A Metabolic Profile of Autism Spectrum Disorder from Autism Phenome Project Patient Plasma
Diagnosis of autism spectrum disorder (ASD) at an early age is important for initiating effective intervention. The current average age of diagnosis in the United States is 4.5 years. Patients can be reliably diagnosed through behavioral testing at 2 years of age only at health care facilities with sufficient autism expertise. Increasing evidence indicates that ASD is a complex disorder that has many causes and a variety of genetic risks. Identification of a metabolic signature of autism from blood samples will offer earlier screening and diagnosis to improve both therapy and outcome.
Stemina has recently completed a study of 4 to 6 year old patients in which a metabolic signature was observed in the patients’ blood. We are continuing to perform analysis on blood from patients enrolled in the Autism Phenome Project (APP) to evaluate the metabolic signature of 2 to 4 year old children with ASD as compared to typically developing (TD) children. This research will develop and validate biomarkers associated with ASD discovered in the first study as well as identify new biomarkers in the younger patient cohort that may allow for earlier diagnosis. Our goal is to determine the relevant biomarkers capable of being translated into a broadly available diagnostic test for ASD.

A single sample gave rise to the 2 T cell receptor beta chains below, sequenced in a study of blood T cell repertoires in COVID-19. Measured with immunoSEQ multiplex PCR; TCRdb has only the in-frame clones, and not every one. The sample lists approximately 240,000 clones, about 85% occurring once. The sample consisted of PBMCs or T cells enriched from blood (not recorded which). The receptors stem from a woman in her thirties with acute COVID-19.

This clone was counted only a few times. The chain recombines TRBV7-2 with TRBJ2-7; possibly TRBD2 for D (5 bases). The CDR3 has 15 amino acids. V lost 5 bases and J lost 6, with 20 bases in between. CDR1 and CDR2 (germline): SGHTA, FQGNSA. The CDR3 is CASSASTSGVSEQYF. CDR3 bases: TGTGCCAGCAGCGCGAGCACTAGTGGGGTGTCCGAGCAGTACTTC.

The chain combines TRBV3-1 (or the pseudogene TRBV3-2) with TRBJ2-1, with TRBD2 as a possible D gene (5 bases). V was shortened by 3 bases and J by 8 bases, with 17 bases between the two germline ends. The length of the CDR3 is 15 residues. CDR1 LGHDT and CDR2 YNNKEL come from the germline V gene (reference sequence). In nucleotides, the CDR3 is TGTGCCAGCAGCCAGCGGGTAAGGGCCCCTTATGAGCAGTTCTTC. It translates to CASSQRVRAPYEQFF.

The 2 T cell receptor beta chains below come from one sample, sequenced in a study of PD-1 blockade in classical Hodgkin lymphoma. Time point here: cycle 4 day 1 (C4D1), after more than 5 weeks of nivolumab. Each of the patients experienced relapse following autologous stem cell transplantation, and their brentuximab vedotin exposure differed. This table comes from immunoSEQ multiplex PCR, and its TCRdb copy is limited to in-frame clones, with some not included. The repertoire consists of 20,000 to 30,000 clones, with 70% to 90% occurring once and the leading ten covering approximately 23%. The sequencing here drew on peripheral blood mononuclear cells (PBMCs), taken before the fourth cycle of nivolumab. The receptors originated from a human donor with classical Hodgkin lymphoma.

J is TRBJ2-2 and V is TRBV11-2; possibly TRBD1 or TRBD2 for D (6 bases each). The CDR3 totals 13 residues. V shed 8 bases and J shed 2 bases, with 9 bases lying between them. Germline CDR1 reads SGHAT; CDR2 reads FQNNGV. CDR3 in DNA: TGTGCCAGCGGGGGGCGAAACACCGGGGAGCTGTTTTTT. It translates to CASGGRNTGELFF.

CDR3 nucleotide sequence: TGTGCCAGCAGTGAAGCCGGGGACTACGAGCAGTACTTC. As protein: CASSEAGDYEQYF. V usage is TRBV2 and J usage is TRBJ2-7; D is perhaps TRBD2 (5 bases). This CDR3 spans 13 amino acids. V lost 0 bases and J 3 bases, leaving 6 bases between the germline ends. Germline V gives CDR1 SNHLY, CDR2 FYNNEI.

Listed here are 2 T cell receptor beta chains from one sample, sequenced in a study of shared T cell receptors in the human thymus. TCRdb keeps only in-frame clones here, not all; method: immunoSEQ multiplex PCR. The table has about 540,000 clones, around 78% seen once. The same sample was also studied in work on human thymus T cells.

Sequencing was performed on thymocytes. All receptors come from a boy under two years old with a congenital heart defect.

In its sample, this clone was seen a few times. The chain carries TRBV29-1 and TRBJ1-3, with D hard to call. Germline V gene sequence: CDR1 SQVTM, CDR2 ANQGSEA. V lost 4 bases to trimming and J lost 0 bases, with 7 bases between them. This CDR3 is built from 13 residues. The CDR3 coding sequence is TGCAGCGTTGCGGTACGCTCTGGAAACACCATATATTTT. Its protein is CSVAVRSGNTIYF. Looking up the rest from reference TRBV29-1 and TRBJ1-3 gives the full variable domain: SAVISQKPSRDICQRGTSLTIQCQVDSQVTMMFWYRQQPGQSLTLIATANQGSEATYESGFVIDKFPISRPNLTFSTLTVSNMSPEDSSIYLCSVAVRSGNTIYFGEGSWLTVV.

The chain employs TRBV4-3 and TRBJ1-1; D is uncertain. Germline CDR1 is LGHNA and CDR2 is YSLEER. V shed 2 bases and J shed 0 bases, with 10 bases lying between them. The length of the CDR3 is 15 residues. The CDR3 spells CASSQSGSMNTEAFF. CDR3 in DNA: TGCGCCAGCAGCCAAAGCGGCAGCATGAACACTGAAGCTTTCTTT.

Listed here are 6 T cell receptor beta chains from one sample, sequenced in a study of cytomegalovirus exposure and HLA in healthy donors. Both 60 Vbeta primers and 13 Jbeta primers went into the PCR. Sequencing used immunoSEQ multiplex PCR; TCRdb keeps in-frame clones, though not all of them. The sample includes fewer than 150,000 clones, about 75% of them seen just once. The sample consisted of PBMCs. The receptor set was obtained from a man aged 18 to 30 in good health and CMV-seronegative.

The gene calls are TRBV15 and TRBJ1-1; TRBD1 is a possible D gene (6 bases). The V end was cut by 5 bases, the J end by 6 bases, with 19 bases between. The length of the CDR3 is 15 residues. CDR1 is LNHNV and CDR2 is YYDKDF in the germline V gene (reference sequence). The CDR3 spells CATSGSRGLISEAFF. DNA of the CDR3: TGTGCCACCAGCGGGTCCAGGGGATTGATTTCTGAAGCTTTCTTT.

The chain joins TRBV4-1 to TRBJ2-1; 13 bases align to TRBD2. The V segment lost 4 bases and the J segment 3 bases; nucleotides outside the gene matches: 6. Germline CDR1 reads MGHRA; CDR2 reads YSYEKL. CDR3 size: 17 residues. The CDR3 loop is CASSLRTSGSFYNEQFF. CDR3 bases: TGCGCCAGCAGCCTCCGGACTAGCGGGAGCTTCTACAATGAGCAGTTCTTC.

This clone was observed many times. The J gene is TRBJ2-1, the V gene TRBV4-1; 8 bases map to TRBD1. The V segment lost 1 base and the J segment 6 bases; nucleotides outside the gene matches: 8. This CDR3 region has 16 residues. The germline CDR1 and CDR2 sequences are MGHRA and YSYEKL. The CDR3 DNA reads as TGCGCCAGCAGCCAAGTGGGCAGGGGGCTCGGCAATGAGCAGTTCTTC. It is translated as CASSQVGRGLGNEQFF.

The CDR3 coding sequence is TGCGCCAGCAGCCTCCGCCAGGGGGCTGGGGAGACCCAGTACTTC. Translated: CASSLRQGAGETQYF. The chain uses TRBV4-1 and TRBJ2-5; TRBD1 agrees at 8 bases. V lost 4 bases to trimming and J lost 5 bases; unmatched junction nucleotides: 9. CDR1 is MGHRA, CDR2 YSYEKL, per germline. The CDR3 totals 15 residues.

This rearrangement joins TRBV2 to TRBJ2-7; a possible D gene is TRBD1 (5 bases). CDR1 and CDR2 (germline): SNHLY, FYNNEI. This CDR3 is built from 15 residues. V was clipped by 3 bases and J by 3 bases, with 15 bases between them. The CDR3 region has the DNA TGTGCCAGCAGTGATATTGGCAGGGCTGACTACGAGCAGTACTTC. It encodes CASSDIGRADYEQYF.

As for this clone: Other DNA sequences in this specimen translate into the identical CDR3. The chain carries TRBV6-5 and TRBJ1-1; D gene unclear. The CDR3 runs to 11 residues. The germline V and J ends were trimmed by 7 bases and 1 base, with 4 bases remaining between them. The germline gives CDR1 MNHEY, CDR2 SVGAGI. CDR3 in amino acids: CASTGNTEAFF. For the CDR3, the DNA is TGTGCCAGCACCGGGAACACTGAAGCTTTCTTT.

Plasma was obtained from 180 children with ASD and from 93 age-matched TD children enrolled in the APP. All subjects were between approximately 2 and 4 years old. Samples were analyzed using 4 different LC/MS-based methods designed to orthogonally measure a broad range of metabolite molecular classes in plasma. Univariate, multivariate and machine learning methods are being used to identify if a predictive metabolic signature exists that is capable of classifying patient plasma samples as being from ASD or TD children. Results from this study will also be compared to the previous study with 4-6 year old children to assess the effect of age on metabolic biomarkers of ASD.
In the initial study, statistical models were created using 179 statistically significant mass features that classified the ASD and TD samples with an average accuracy of 81%. Metabolites that were altered in children with ASD are derived from multiple biochemical pathways and included organic acids, amino acids, phospholipids and others. This presentation will provide a summary of metabolic signatures identified in the APP cohort; analyses are currently underway.
The non-targeted, mass spectrometry-based metabolomic analysis of metabolites in plasma shows promise for discovery of metabolic signatures able to differentiate individuals with ASD from TD individuals. These results form the basis for additional work with the goals of 1) developing a diagnostic test to detect ASD in children to improve patient outcomes, 2) gaining new knowledge of biochemical mechanisms involved in ASD 3) identifying biomolecular targets for new modes of therapy, and 4) identifying biomarkers that can be used for personalized treatment and classification of potential responders versus non-responders through metabolomic analysis of a patient’s biochemistry.